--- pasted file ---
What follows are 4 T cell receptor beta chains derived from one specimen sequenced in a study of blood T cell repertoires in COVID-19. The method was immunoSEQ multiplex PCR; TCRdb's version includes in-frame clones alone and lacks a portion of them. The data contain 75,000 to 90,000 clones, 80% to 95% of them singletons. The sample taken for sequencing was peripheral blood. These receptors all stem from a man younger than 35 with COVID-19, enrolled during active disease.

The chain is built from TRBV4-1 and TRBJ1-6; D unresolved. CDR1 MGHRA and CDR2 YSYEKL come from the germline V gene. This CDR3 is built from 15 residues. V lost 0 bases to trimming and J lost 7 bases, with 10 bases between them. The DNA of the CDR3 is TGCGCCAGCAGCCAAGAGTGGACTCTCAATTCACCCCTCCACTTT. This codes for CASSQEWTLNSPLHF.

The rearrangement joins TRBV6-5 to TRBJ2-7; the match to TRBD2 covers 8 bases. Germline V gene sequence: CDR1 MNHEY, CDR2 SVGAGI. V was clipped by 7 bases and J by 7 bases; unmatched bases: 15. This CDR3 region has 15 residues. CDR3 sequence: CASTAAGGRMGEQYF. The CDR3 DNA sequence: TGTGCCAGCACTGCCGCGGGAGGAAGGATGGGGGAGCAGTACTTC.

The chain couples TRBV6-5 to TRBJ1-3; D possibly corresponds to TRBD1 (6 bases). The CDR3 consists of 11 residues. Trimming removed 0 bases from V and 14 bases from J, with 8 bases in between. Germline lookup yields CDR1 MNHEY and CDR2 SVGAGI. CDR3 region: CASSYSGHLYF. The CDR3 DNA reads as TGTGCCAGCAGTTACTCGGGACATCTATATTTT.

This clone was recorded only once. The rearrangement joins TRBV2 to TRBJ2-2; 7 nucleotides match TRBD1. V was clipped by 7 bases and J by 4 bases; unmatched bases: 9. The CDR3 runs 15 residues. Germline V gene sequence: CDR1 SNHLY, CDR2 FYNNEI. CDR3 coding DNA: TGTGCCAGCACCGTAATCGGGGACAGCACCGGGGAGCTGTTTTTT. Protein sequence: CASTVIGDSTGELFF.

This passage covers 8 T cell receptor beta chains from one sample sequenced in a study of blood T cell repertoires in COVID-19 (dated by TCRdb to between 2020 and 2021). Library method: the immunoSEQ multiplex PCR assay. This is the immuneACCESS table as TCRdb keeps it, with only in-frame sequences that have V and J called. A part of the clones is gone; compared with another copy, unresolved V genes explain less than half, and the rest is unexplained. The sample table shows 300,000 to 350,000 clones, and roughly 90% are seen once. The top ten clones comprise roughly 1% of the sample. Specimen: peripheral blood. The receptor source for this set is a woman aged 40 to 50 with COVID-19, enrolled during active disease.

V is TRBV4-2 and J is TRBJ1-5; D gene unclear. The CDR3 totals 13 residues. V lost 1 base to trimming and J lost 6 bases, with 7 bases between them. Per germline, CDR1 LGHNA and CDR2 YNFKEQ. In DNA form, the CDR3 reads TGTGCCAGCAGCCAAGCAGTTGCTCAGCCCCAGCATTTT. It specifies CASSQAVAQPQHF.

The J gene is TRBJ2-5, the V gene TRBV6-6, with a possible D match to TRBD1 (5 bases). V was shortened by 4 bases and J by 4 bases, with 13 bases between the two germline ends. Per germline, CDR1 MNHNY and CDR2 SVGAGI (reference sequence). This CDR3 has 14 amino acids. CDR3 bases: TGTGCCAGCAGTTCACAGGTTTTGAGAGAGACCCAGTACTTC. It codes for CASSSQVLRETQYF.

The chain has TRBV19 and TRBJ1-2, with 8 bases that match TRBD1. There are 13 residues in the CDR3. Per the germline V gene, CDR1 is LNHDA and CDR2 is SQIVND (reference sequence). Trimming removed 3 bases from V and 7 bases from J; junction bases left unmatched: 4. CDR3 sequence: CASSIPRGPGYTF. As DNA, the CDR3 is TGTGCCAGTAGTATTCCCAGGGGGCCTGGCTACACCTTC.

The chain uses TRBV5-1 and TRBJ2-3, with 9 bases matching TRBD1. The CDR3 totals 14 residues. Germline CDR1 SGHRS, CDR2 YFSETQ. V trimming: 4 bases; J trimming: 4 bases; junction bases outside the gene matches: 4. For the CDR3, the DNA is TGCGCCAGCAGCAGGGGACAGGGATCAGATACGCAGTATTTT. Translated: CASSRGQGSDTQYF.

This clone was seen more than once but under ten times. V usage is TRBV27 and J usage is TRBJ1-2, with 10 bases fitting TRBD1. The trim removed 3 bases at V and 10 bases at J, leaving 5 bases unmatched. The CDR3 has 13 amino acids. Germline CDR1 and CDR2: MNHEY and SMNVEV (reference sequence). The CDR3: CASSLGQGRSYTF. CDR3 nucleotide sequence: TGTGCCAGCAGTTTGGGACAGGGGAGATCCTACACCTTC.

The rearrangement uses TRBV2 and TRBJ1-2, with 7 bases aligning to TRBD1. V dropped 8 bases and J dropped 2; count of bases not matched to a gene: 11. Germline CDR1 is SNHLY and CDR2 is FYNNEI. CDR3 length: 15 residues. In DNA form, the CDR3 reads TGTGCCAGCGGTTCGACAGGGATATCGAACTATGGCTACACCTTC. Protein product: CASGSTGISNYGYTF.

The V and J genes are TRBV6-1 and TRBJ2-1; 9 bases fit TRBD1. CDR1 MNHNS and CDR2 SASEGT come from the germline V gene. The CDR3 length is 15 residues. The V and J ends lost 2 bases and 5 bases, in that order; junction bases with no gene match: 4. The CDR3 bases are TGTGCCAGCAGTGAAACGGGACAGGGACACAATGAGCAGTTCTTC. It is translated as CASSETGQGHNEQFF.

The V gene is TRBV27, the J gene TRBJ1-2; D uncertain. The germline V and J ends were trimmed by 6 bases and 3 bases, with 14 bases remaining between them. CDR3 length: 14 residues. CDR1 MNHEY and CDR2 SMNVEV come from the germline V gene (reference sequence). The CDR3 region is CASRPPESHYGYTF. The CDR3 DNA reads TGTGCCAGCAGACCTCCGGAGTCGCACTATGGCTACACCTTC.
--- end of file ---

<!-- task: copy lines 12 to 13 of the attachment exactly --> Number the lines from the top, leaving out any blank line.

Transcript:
The rearrangement uses TRBV2 and TRBJ1-2, with 7 bases aligning to TRBD1. V dropped 8 bases and J dropped 2; count of bases not matched to a gene: 11. Germline CDR1 is SNHLY and CDR2 is FYNNEI. CDR3 length: 15 residues. In DNA form, the CDR3 reads TGTGCCAGCGGTTCGACAGGGATATCGAACTATGGCTACACCTTC. Protein product: CASGSTGISNYGYTF.

The V and J genes are TRBV6-1 and TRBJ2-1; 9 bases fit TRBD1. CDR1 MNHNS and CDR2 SASEGT come from the germline V gene. The CDR3 length is 15 residues. The V and J ends lost 2 bases and 5 bases, in that order; junction bases with no gene match: 4. The CDR3 bases are TGTGCCAGCAGTGAAACGGGACAGGGACACAATGAGCAGTTCTTC. It is translated as CASSETGQGHNEQFF.